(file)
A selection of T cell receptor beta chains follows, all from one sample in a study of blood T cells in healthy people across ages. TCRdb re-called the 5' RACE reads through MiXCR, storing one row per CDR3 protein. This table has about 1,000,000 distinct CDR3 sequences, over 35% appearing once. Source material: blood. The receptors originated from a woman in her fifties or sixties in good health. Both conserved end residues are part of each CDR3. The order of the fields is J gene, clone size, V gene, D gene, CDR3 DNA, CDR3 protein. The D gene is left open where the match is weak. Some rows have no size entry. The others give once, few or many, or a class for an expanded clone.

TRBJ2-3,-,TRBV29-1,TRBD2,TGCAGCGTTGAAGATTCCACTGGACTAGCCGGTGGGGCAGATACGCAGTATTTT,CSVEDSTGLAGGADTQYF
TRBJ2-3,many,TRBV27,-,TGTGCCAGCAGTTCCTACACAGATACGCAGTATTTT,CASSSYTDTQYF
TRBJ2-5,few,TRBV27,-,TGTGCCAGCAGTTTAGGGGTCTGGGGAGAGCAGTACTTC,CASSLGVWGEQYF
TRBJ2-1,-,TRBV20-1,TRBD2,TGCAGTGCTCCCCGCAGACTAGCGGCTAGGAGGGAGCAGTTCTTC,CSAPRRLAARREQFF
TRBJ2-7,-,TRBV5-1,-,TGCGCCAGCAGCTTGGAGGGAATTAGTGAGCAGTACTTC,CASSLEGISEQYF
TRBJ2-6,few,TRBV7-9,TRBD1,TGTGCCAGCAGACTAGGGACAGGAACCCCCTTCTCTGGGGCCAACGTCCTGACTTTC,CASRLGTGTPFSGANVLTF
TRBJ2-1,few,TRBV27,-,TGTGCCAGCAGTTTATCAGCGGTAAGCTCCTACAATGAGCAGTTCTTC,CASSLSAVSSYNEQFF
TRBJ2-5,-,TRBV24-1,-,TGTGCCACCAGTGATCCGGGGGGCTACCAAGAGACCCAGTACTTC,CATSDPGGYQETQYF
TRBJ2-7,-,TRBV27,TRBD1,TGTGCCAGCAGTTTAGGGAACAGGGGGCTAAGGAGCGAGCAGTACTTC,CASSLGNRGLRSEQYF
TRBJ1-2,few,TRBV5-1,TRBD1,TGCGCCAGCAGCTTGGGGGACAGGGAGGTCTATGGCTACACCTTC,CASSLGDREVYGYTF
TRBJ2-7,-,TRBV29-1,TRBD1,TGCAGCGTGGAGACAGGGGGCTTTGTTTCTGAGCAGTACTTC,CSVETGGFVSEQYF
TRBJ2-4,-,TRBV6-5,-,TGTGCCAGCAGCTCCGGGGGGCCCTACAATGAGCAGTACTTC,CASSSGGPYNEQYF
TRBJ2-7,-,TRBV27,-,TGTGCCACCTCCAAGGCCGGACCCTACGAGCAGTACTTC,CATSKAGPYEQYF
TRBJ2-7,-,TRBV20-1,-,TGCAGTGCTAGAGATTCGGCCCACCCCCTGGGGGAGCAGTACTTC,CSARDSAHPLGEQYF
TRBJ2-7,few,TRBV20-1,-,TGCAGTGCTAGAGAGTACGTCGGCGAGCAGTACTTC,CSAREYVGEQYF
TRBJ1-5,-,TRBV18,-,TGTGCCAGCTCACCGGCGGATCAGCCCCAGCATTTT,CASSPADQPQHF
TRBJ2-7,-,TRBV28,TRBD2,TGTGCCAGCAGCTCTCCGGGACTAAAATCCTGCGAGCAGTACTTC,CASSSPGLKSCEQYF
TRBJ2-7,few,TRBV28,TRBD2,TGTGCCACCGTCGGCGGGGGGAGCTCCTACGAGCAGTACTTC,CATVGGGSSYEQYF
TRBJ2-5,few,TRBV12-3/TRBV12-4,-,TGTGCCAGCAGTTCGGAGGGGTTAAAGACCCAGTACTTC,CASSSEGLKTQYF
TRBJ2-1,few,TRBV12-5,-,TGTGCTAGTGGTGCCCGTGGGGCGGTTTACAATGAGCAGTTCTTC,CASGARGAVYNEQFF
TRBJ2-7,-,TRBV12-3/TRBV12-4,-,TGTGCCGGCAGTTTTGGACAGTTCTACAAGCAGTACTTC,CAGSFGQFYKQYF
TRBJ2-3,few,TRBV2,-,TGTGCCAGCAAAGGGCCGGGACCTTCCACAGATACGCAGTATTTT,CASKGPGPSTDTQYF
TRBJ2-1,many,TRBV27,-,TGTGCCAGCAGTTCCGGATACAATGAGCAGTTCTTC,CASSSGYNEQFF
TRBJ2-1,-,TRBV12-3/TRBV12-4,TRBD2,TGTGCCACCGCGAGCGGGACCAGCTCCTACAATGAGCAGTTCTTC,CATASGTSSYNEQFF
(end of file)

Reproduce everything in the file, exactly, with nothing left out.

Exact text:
A selection of T cell receptor beta chains follows, all from one sample in a study of blood T cells in healthy people across ages. TCRdb re-called the 5' RACE reads through MiXCR, storing one row per CDR3 protein. This table has about 1,000,000 distinct CDR3 sequences, over 35% appearing once. Source material: blood. The receptors originated from a woman in her fifties or sixties in good health. Both conserved end residues are part of each CDR3. The order of the fields is J gene, clone size, V gene, D gene, CDR3 DNA, CDR3 protein. The D gene is left open where the match is weak. Some rows have no size entry. The others give once, few or many, or a class for an expanded clone.

TRBJ2-3,-,TRBV29-1,TRBD2,TGCAGCGTTGAAGATTCCACTGGACTAGCCGGTGGGGCAGATACGCAGTATTTT,CSVEDSTGLAGGADTQYF
TRBJ2-3,many,TRBV27,-,TGTGCCAGCAGTTCCTACACAGATACGCAGTATTTT,CASSSYTDTQYF
TRBJ2-5,few,TRBV27,-,TGTGCCAGCAGTTTAGGGGTCTGGGGAGAGCAGTACTTC,CASSLGVWGEQYF
TRBJ2-1,-,TRBV20-1,TRBD2,TGCAGTGCTCCCCGCAGACTAGCGGCTAGGAGGGAGCAGTTCTTC,CSAPRRLAARREQFF
TRBJ2-7,-,TRBV5-1,-,TGCGCCAGCAGCTTGGAGGGAATTAGTGAGCAGTACTTC,CASSLEGISEQYF
TRBJ2-6,few,TRBV7-9,TRBD1,TGTGCCAGCAGACTAGGGACAGGAACCCCCTTCTCTGGGGCCAACGTCCTGACTTTC,CASRLGTGTPFSGANVLTF
TRBJ2-1,few,TRBV27,-,TGTGCCAGCAGTTTATCAGCGGTAAGCTCCTACAATGAGCAGTTCTTC,CASSLSAVSSYNEQFF
TRBJ2-5,-,TRBV24-1,-,TGTGCCACCAGTGATCCGGGGGGCTACCAAGAGACCCAGTACTTC,CATSDPGGYQETQYF
TRBJ2-7,-,TRBV27,TRBD1,TGTGCCAGCAGTTTAGGGAACAGGGGGCTAAGGAGCGAGCAGTACTTC,CASSLGNRGLRSEQYF
TRBJ1-2,few,TRBV5-1,TRBD1,TGCGCCAGCAGCTTGGGGGACAGGGAGGTCTATGGCTACACCTTC,CASSLGDREVYGYTF
TRBJ2-7,-,TRBV29-1,TRBD1,TGCAGCGTGGAGACAGGGGGCTTTGTTTCTGAGCAGTACTTC,CSVETGGFVSEQYF
TRBJ2-4,-,TRBV6-5,-,TGTGCCAGCAGCTCCGGGGGGCCCTACAATGAGCAGTACTTC,CASSSGGPYNEQYF
TRBJ2-7,-,TRBV27,-,TGTGCCACCTCCAAGGCCGGACCCTACGAGCAGTACTTC,CATSKAGPYEQYF
TRBJ2-7,-,TRBV20-1,-,TGCAGTGCTAGAGATTCGGCCCACCCCCTGGGGGAGCAGTACTTC,CSARDSAHPLGEQYF
TRBJ2-7,few,TRBV20-1,-,TGCAGTGCTAGAGAGTACGTCGGCGAGCAGTACTTC,CSAREYVGEQYF
TRBJ1-5,-,TRBV18,-,TGTGCCAGCTCACCGGCGGATCAGCCCCAGCATTTT,CASSPADQPQHF
TRBJ2-7,-,TRBV28,TRBD2,TGTGCCAGCAGCTCTCCGGGACTAAAATCCTGCGAGCAGTACTTC,CASSSPGLKSCEQYF
TRBJ2-7,few,TRBV28,TRBD2,TGTGCCACCGTCGGCGGGGGGAGCTCCTACGAGCAGTACTTC,CATVGGGSSYEQYF
TRBJ2-5,few,TRBV12-3/TRBV12-4,-,TGTGCCAGCAGTTCGGAGGGGTTAAAGACCCAGTACTTC,CASSSEGLKTQYF
TRBJ2-1,few,TRBV12-5,-,TGTGCTAGTGGTGCCCGTGGGGCGGTTTACAATGAGCAGTTCTTC,CASGARGAVYNEQFF
TRBJ2-7,-,TRBV12-3/TRBV12-4,-,TGTGCCGGCAGTTTTGGACAGTTCTACAAGCAGTACTTC,CAGSFGQFYKQYF
TRBJ2-3,few,TRBV2,-,TGTGCCAGCAAAGGGCCGGGACCTTCCACAGATACGCAGTATTTT,CASKGPGPSTDTQYF
TRBJ2-1,many,TRBV27,-,TGTGCCAGCAGTTCCGGATACAATGAGCAGTTCTTC,CASSSGYNEQFF
TRBJ2-1,-,TRBV12-3/TRBV12-4,TRBD2,TGTGCCACCGCGAGCGGGACCAGCTCCTACAATGAGCAGTTCTTC,CATASGTSSYNEQFF